Today we have a post from Amanda Scheuzger, designer of Helenium. This was originally published on her blog.
The idea for this design came about a year and a half ago, when I was working on another sweater with a brioche ribbing detail. I was a few rows into the brioche section when I felt the need to add some patterning to that design (I’m pretty sure I was inspired by photos of amazing brioche shawls on Instagram). It was way to late in the process to change that design, so I tucked the idea away to be explored later. When the opportunity to submit a sweater for Fall 2017 issue of Twist Collective came long, I immediately thought back to that seed of an idea from a year ago. Here is my sketch.
This was the first time I would attempt to design a brioche motif, so I went straight to my favorite brioche book, Knitting Fresh Brioche by Nancy Marchant. I highly recommend this book, by the way. It not only covers the basic stitches, but also includes information on increasing and decreasing, reading charts, fixing mistakes, and lots of brioche stitch patterns. It took me a few tries to get the flower motif just right, here is my initial swatch (left) and the final motif (right):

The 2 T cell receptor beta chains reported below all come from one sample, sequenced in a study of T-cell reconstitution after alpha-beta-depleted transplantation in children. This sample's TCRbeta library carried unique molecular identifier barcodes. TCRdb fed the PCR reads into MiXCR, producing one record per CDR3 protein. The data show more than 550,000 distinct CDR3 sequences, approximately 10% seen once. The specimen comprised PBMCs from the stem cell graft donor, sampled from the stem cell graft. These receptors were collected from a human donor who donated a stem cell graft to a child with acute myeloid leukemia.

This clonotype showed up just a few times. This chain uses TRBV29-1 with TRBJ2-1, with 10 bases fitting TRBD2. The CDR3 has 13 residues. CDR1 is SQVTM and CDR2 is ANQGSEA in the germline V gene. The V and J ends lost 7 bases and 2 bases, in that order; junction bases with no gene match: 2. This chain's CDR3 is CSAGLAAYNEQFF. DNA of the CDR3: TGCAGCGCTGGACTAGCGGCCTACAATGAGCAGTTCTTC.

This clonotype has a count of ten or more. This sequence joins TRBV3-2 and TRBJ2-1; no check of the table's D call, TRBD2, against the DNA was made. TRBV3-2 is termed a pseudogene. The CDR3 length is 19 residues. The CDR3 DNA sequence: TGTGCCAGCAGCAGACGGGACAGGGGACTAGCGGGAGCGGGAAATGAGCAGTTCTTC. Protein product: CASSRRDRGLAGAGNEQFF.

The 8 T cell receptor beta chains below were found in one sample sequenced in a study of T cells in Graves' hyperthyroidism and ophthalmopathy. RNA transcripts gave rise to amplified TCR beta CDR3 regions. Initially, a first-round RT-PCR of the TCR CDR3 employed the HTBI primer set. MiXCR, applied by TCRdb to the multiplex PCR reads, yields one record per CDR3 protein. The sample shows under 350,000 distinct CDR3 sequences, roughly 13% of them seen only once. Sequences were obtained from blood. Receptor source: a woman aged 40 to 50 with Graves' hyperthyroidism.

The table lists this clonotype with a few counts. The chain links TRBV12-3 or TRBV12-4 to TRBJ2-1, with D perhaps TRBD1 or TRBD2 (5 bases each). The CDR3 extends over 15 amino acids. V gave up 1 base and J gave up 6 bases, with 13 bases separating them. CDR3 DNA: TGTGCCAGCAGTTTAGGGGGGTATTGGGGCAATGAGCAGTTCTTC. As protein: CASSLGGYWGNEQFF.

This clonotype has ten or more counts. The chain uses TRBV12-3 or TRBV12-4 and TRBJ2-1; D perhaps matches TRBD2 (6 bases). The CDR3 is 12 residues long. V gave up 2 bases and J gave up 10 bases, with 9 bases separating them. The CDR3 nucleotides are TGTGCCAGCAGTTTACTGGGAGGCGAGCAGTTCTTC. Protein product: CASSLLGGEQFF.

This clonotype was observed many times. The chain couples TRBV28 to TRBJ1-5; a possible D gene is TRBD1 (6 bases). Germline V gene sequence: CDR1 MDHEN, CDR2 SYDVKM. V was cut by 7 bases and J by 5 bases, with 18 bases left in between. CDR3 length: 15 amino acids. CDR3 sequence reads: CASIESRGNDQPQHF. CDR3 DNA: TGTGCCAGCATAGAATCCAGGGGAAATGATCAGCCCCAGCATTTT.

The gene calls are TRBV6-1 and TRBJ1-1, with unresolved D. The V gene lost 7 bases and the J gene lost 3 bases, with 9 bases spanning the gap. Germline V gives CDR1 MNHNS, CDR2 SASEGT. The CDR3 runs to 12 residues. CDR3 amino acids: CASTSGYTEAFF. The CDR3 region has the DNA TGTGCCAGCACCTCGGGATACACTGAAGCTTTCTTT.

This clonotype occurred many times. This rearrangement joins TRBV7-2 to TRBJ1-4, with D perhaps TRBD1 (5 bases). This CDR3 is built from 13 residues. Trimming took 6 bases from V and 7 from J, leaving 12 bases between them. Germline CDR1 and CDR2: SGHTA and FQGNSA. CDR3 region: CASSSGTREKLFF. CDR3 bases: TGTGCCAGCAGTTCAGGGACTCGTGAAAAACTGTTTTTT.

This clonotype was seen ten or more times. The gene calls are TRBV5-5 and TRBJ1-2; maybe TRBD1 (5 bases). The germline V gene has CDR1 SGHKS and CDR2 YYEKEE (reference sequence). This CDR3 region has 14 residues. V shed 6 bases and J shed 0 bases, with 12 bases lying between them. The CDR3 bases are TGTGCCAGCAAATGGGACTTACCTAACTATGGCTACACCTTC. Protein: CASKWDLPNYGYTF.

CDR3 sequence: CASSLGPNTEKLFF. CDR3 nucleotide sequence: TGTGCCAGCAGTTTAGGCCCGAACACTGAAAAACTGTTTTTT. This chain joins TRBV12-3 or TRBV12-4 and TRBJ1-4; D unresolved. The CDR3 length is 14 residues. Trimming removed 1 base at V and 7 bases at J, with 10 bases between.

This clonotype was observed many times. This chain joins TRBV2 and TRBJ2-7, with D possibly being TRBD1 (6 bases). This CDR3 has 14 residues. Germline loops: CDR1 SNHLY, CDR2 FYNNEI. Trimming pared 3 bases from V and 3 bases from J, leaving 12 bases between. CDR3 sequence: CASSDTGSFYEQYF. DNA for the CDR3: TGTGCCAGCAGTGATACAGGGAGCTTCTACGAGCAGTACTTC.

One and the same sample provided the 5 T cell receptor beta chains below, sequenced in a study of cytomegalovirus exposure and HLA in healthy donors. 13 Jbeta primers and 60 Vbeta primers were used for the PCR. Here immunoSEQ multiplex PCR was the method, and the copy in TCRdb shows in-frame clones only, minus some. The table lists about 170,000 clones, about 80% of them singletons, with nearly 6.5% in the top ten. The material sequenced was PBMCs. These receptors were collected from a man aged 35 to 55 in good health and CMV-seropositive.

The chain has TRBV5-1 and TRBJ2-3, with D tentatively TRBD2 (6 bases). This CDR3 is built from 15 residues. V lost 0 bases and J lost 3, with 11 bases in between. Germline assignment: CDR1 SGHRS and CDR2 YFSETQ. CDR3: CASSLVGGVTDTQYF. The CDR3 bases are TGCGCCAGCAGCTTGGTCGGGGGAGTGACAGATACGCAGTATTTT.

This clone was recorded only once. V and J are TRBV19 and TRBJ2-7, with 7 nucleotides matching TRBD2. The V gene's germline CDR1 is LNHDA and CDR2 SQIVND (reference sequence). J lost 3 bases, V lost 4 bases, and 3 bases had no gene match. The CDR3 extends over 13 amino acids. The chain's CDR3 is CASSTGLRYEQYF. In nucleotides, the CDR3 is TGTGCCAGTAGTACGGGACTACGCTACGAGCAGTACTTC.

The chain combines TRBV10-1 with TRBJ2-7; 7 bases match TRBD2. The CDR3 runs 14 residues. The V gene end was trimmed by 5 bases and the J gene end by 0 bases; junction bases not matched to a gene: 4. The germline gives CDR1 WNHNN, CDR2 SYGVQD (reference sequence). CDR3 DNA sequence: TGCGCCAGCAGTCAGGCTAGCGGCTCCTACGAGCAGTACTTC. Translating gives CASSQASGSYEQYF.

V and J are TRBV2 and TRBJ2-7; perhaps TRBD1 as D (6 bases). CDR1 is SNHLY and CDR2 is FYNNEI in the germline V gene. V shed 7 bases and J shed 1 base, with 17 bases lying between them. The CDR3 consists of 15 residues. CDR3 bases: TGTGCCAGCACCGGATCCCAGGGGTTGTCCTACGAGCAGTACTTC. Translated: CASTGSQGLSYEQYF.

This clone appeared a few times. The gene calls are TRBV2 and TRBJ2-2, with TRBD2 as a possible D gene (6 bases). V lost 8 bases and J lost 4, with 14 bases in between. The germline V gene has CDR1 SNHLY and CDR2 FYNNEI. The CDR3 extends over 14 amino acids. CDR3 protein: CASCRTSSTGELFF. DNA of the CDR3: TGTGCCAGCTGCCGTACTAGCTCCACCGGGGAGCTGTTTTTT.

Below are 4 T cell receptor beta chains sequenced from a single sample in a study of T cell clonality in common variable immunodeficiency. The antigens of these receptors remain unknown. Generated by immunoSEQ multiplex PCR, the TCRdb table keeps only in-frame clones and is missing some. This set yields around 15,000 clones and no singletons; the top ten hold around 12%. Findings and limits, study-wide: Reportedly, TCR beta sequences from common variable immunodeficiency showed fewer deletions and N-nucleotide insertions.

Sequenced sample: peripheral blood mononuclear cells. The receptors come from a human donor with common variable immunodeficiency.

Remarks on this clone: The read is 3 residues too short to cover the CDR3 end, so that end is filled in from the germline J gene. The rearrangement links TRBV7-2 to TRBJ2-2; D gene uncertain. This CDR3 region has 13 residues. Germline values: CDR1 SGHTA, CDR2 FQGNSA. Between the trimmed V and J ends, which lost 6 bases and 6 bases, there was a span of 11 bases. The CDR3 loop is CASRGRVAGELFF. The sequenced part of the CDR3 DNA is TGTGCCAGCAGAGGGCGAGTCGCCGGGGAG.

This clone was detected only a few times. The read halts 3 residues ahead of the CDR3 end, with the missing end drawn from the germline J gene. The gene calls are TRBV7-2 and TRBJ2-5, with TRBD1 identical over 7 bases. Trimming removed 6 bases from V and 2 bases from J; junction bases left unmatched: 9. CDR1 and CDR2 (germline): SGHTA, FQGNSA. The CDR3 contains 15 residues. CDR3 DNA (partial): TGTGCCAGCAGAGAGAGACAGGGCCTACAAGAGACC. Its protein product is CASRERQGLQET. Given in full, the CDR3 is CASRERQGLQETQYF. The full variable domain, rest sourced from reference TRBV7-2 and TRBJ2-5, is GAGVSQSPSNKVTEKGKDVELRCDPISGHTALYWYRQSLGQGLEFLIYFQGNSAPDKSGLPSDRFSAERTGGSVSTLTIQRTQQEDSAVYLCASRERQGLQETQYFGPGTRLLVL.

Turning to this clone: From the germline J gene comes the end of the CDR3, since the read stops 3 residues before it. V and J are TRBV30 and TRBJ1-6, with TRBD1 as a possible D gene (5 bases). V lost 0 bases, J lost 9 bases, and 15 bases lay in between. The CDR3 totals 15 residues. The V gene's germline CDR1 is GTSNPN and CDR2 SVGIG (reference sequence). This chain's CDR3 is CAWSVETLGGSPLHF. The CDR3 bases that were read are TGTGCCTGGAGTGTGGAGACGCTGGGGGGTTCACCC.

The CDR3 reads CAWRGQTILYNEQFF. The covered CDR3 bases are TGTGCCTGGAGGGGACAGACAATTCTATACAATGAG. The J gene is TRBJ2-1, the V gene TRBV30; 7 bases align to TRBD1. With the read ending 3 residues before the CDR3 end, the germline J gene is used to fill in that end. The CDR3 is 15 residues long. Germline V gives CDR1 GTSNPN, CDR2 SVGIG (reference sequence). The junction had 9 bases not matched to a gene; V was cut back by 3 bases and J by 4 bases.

I chose to use straight single color brioche for the cuffs and bottom edging so knitters new to the technique could start with the easier stitch and get some practice before moving on to the 2-color brioche with shaping increases and decreases. I wanted to keep the body simple so the yoke would really be the focus of the sweater.
When you are working brioche, yarn choice is important. One that is slippery or heavy might stretch too much, a toothy or wooly yarn is best. The bloom and halo of Hikoo Kenzie look beautiful in brioche, especially after you block it - this is one of those yarns where the stitches really even out after blocking.
One last thing - fixing mistakes and dropped stitches can be intimidating in brioche knitting, but it really isn't so hard. There are great resources available that walk you through picking up dropped stitches or fixing missed yarn overs (see my gush about Nancy Marchant's book above). If the mistake is a wrong leaning decrease, try fixing it with duplicate stitch - this is much easier than tinking 20 rows of brioche (I know this from experience).